1. The Katrina Divide.

When the levees broke, more was revealed than just FEMA incompetence and presidential indifference. We got a horrifying picture of an America deeply fractured along lines of race and class. Hurricanes Katrina and Rita dramatized the results of two decades of "shift, shrink and shaft" antigovernment policies that, through privatization and corporate cronyism, have fueled the greatest polarization of income, wealth and opportunity since the Gilded Age.

Congress should team up with grassroots groups to hold hearings in Biloxi, Mississippi, and the Lower Ninth Ward of New Orleans to keep the oversight fire lit under FEMA, HUD and other federal agencies. But hearings must also revisit the larger questions of accountability and national direction: How did we allow this to happen? How can we prevent it from happening again? How much economic inequality should our society tolerate?

2. War Profiteering.

During World War II Franklin Roosevelt said, "I don't want to see a single war millionaire created in the United States as a result of this world disaster." While FDR set the moral tone, it was Senator Harry Truman who led a bipartisan investigation that saved taxpayers more than $15 billion ($200 billion in 2005 dollars). The current Congress should invoke Give 'em Hell Harry's investigative legacy by kicking off war-profiteering hearings at the Truman Presidential Library in Missouri.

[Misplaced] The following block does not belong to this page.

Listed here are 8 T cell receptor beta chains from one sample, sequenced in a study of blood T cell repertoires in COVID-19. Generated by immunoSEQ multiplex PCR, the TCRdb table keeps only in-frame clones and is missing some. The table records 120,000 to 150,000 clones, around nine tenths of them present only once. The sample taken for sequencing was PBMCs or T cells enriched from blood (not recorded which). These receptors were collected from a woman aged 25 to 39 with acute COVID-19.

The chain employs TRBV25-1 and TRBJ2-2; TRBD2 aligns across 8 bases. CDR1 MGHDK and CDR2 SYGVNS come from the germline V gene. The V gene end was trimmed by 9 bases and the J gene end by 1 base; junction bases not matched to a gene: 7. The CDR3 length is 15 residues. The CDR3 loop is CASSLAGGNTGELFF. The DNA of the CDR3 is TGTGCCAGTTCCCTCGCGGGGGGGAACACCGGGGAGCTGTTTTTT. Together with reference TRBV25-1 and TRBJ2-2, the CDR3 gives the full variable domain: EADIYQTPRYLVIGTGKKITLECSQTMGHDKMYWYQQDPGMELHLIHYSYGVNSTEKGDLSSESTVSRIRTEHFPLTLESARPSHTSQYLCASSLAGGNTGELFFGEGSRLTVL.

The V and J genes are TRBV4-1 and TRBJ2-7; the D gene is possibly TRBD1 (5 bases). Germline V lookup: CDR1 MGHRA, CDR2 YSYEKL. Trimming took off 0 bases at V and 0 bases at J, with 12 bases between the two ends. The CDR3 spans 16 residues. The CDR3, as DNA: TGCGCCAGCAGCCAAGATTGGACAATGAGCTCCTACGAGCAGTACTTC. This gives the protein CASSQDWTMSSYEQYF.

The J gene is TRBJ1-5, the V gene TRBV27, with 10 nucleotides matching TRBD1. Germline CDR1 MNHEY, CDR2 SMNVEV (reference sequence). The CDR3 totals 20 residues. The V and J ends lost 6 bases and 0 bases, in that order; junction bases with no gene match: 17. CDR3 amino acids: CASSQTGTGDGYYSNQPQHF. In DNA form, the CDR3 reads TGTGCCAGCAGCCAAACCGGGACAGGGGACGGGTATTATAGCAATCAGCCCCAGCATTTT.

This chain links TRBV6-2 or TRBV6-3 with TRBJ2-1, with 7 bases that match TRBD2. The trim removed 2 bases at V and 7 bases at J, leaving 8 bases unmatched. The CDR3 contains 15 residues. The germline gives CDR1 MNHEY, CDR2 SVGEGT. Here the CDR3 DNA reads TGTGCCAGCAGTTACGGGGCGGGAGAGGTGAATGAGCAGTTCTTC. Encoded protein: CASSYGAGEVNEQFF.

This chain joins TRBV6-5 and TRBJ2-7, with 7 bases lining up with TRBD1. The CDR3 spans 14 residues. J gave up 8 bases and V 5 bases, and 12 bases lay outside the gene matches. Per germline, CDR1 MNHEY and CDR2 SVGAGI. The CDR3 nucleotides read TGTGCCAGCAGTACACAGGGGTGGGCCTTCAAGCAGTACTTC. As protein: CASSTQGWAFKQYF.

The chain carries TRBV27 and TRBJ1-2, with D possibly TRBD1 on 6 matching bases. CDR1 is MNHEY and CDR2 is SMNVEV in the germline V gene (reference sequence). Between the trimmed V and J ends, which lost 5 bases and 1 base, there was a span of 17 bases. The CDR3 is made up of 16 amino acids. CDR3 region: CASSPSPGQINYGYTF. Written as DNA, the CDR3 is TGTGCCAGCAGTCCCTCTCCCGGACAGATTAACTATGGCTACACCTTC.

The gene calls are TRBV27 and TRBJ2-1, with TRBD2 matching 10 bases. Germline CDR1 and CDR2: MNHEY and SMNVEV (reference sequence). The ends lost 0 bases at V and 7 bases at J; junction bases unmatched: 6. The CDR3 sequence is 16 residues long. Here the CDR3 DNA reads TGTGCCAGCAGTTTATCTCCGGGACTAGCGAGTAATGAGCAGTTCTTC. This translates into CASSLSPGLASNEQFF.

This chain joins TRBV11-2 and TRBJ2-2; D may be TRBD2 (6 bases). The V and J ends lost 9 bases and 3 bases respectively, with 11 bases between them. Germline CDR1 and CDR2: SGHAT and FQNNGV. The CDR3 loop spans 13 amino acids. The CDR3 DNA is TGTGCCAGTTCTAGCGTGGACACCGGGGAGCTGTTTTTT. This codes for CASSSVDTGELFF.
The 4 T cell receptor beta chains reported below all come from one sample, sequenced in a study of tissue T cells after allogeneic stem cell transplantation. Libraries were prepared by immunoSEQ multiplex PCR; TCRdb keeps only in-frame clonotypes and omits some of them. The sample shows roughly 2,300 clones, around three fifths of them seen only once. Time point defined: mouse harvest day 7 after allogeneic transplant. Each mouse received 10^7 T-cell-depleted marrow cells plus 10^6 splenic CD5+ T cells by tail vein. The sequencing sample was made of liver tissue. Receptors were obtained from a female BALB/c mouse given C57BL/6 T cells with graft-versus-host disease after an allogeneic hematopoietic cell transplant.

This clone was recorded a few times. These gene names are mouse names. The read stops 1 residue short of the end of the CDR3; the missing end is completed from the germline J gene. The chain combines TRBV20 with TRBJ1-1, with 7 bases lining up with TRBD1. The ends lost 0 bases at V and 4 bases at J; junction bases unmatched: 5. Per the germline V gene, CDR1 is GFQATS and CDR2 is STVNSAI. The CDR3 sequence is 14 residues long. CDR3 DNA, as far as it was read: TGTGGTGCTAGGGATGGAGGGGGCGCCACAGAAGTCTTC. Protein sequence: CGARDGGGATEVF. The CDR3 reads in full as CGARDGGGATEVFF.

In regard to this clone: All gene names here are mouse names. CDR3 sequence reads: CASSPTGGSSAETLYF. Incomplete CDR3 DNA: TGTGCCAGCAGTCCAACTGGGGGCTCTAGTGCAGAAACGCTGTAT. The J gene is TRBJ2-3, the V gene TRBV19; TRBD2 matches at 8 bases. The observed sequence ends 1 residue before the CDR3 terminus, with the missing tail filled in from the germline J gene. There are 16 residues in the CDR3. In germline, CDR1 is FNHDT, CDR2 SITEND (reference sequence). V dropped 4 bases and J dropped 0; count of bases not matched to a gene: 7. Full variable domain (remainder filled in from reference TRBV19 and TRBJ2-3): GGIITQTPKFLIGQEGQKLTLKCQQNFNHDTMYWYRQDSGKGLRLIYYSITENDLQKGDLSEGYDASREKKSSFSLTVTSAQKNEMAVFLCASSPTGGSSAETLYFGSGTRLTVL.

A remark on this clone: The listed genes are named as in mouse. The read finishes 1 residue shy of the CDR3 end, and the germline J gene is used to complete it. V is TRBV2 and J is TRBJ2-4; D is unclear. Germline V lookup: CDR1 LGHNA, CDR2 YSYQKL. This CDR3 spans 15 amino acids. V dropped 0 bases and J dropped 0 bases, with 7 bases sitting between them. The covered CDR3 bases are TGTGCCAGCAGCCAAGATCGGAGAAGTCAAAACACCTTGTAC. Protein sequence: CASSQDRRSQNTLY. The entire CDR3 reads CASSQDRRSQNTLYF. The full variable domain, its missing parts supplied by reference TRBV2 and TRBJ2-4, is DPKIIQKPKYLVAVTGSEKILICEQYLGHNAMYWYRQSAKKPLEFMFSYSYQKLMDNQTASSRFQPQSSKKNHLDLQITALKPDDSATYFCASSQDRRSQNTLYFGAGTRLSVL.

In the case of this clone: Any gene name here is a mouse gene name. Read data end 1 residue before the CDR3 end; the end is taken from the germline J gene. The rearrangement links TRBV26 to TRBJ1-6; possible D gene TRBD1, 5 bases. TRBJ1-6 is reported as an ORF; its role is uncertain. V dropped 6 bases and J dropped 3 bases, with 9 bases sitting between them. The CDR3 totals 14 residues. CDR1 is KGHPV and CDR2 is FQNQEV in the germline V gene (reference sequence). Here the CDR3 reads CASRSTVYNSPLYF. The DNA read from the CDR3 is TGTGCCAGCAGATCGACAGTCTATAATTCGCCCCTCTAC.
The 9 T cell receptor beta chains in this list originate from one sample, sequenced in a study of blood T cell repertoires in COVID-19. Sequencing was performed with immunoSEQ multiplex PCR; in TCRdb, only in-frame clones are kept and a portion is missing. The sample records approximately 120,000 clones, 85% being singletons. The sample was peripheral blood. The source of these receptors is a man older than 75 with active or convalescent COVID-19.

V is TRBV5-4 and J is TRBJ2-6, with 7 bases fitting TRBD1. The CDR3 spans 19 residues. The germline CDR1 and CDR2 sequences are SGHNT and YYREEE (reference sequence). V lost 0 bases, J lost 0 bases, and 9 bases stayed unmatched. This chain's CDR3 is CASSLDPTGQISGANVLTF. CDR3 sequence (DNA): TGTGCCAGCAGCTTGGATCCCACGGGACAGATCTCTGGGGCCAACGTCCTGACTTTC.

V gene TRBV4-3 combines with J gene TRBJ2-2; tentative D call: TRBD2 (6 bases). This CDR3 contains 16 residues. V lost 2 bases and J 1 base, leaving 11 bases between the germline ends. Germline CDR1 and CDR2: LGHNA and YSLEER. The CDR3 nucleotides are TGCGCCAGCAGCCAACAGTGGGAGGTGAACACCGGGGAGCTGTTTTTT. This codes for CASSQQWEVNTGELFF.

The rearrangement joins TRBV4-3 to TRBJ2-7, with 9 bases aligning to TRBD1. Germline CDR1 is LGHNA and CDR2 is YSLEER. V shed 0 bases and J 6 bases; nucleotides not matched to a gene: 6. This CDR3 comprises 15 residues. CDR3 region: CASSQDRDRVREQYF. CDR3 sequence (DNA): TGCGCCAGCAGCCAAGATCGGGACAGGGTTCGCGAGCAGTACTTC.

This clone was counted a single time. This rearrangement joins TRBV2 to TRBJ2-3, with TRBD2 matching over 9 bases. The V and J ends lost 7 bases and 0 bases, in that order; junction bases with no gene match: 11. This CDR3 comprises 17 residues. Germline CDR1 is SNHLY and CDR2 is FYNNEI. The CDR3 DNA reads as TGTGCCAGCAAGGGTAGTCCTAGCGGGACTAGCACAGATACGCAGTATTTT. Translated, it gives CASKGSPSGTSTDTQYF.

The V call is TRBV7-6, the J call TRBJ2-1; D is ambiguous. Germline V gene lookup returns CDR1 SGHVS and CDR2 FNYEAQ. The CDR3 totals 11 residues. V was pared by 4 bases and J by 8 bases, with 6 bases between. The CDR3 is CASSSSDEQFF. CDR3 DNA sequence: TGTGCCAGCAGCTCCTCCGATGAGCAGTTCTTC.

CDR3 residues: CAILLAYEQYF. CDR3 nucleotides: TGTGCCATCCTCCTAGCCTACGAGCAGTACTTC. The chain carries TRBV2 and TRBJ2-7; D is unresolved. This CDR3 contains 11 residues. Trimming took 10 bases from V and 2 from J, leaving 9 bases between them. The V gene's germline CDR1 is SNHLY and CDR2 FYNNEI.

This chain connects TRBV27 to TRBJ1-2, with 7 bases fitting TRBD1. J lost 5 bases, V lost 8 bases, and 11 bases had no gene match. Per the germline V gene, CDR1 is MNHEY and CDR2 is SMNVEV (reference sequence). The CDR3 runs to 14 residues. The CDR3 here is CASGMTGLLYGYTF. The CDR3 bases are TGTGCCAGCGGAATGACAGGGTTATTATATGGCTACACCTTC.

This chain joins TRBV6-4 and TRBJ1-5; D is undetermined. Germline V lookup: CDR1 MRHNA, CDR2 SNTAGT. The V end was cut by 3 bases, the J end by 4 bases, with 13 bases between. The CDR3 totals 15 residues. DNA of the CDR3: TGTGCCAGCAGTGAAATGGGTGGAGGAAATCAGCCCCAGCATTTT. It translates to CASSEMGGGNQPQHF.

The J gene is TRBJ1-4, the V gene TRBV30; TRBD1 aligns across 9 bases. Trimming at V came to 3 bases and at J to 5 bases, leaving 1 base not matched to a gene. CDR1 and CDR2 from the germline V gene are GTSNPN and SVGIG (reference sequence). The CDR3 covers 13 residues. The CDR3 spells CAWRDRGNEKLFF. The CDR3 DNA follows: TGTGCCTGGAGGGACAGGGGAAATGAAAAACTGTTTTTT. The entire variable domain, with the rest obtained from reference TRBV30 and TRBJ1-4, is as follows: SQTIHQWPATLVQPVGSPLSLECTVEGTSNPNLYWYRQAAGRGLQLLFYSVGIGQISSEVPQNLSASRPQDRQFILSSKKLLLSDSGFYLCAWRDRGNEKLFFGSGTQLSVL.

The Government Accountability Office recently identified thirty-six areas needing urgent Congressional oversight. At the top of the list was investigating the billions squandered by the Defense Department in the most privatized war in US history. The number of private contractors in Iraq is now more than 100,000, nearly approaching the size of our military forces stationed there. Incoming Government Reform Committee chair Henry Waxman should subpoena CEOs of military corporations to answer tough questions. He could query Halliburton CEO David Lesar about his company's waste of taxpayer money and equipment, overbilling and poor services. George David, CEO of United Technologies, should be asked why he is suing his Pentagon patrons to block the release of Black Hawk helicopter inspection reports. David Brooks, formerly of DHB In- dustries, can explain how many lives were endangered when the Pentagon was forced to recall 23,000 bulletproof vests of his company's subsidiary--and whether he used ill-gotten profits to throw a $10 million, celebrity-studded party for his daughter. Members of military families who held bake sales to buy body armor for their children fighting in Iraq should also be asked to give testimony, alongside that of the profiteers.